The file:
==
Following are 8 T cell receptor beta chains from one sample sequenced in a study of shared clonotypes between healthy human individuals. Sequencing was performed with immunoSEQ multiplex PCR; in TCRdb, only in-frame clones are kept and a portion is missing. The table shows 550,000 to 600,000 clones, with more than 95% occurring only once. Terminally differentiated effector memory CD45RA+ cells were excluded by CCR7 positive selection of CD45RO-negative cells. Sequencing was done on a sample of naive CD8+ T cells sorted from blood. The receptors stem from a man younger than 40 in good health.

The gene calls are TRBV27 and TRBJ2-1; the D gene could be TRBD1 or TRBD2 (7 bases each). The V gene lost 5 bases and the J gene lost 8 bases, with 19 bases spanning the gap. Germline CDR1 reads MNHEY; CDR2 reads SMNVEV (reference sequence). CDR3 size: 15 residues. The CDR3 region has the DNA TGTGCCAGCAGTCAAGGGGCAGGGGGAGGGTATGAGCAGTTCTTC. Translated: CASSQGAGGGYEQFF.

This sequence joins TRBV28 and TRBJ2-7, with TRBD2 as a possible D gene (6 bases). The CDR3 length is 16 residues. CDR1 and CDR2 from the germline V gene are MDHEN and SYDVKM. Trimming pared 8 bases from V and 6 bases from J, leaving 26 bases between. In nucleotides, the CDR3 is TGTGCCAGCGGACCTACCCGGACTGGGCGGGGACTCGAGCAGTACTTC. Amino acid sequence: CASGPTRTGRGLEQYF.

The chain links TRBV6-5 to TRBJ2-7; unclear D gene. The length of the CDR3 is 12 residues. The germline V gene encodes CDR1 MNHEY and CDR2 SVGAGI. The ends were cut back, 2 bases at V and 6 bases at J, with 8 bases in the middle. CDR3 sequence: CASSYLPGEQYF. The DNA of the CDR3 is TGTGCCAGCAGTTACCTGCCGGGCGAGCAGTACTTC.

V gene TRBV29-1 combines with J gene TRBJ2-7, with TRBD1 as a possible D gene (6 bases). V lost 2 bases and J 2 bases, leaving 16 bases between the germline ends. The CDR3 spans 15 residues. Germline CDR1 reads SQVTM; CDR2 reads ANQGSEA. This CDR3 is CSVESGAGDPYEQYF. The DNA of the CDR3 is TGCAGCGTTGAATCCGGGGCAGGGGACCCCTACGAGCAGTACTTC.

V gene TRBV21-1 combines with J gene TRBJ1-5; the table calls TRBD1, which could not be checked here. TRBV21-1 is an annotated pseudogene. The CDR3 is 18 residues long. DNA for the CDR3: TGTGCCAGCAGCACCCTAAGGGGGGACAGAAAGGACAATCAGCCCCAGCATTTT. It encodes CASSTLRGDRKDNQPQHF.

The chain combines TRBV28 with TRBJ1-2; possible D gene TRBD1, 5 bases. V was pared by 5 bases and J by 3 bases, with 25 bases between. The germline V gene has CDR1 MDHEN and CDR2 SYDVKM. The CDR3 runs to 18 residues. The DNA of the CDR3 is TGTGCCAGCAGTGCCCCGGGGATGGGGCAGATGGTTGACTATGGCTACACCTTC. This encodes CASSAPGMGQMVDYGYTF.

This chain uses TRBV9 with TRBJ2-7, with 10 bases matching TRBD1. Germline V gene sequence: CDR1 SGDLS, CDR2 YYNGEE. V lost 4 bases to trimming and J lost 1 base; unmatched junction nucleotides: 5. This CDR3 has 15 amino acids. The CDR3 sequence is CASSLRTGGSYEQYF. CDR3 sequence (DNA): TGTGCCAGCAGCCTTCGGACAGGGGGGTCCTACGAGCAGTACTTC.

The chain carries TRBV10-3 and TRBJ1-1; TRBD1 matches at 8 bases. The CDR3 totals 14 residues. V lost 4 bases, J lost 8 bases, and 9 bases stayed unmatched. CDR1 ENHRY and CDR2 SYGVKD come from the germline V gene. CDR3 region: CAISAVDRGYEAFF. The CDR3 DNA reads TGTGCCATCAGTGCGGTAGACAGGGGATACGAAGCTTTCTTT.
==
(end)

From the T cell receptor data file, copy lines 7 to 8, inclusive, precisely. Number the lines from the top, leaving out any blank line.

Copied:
The chain combines TRBV28 with TRBJ1-2; possible D gene TRBD1, 5 bases. V was pared by 5 bases and J by 3 bases, with 25 bases between. The germline V gene has CDR1 MDHEN and CDR2 SYDVKM. The CDR3 runs to 18 residues. The DNA of the CDR3 is TGTGCCAGCAGTGCCCCGGGGATGGGGCAGATGGTTGACTATGGCTACACCTTC. This encodes CASSAPGMGQMVDYGYTF.

This chain uses TRBV9 with TRBJ2-7, with 10 bases matching TRBD1. Germline V gene sequence: CDR1 SGDLS, CDR2 YYNGEE. V lost 4 bases to trimming and J lost 1 base; unmatched junction nucleotides: 5. This CDR3 has 15 amino acids. The CDR3 sequence is CASSLRTGGSYEQYF. CDR3 sequence (DNA): TGTGCCAGCAGCCTTCGGACAGGGGGGTCCTACGAGCAGTACTTC.